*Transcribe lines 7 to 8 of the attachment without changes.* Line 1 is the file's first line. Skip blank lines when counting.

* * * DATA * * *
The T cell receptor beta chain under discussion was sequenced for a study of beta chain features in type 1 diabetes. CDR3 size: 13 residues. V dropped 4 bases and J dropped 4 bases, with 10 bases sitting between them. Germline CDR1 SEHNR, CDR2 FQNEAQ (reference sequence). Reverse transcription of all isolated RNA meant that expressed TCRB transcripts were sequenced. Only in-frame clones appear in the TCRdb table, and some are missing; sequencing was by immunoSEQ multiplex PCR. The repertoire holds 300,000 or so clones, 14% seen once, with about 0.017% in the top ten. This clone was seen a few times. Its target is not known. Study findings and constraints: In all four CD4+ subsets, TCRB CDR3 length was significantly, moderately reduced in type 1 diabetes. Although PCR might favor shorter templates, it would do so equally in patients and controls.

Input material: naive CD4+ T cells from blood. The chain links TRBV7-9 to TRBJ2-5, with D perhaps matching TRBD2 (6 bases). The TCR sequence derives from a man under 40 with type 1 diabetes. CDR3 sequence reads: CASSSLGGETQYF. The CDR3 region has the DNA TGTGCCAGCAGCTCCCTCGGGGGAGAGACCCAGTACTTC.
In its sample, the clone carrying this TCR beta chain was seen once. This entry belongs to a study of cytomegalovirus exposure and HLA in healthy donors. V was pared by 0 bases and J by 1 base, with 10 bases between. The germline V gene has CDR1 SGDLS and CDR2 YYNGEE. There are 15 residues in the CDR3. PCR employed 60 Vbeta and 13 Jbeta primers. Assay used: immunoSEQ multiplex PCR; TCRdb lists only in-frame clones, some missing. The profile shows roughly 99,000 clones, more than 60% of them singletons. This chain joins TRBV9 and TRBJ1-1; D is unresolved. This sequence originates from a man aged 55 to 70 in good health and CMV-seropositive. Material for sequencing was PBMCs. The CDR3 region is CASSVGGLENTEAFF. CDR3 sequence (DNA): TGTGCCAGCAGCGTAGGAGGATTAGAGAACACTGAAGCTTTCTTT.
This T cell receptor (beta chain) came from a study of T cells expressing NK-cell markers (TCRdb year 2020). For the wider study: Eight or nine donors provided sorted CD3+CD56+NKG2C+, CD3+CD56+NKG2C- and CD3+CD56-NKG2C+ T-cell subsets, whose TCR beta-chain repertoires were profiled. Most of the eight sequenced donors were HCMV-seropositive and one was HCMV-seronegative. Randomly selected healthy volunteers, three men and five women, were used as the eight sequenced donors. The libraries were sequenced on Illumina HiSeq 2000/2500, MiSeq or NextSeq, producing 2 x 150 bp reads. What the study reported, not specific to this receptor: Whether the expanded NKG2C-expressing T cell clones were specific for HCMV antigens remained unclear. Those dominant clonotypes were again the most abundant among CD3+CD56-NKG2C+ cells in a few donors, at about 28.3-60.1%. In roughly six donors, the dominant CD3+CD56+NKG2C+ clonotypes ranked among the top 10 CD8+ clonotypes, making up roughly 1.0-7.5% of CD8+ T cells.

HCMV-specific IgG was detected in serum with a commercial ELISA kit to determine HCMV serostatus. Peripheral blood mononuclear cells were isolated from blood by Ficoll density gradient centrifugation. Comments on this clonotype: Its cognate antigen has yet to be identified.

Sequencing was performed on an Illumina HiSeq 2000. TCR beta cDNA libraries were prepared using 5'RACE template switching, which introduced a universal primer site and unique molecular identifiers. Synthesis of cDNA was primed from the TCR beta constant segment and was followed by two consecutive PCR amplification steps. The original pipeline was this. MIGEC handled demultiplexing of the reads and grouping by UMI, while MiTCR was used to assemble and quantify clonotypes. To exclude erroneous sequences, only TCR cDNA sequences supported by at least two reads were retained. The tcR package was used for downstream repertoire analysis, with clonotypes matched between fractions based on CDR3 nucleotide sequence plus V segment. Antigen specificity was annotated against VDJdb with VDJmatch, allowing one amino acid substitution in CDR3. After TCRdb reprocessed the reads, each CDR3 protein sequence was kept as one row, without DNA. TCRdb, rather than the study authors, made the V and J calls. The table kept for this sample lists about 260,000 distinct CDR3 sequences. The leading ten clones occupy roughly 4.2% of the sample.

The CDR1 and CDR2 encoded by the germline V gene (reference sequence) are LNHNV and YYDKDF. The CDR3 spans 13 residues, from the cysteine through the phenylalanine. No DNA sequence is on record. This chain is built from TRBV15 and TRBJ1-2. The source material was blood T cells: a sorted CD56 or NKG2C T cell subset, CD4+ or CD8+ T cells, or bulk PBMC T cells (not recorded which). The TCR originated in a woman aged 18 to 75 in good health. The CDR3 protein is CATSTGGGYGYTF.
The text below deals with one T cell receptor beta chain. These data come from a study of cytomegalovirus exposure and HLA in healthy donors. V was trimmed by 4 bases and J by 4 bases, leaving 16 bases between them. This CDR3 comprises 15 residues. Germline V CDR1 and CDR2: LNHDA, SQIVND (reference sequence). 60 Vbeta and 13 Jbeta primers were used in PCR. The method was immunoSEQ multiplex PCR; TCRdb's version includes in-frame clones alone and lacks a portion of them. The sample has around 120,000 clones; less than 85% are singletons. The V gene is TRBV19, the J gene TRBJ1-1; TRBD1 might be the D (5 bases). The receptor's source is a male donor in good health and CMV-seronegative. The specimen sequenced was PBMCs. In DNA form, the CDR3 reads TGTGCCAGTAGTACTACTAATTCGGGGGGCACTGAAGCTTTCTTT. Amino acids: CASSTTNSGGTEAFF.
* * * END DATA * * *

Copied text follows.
The CDR1 and CDR2 encoded by the germline V gene (reference sequence) are LNHNV and YYDKDF. The CDR3 spans 13 residues, from the cysteine through the phenylalanine. No DNA sequence is on record. This chain is built from TRBV15 and TRBJ1-2. The source material was blood T cells: a sorted CD56 or NKG2C T cell subset, CD4+ or CD8+ T cells, or bulk PBMC T cells (not recorded which). The TCR originated in a woman aged 18 to 75 in good health. The CDR3 protein is CATSTGGGYGYTF.
The text below deals with one T cell receptor beta chain. These data come from a study of cytomegalovirus exposure and HLA in healthy donors. V was trimmed by 4 bases and J by 4 bases, leaving 16 bases between them. This CDR3 comprises 15 residues. Germline V CDR1 and CDR2: LNHDA, SQIVND (reference sequence). 60 Vbeta and 13 Jbeta primers were used in PCR. The method was immunoSEQ multiplex PCR; TCRdb's version includes in-frame clones alone and lacks a portion of them. The sample has around 120,000 clones; less than 85% are singletons. The V gene is TRBV19, the J gene TRBJ1-1; TRBD1 might be the D (5 bases). The receptor's source is a male donor in good health and CMV-seronegative. The specimen sequenced was PBMCs. In DNA form, the CDR3 reads TGTGCCAGTAGTACTACTAATTCGGGGGGCACTGAAGCTTTCTTT. Amino acids: CASSTTNSGGTEAFF.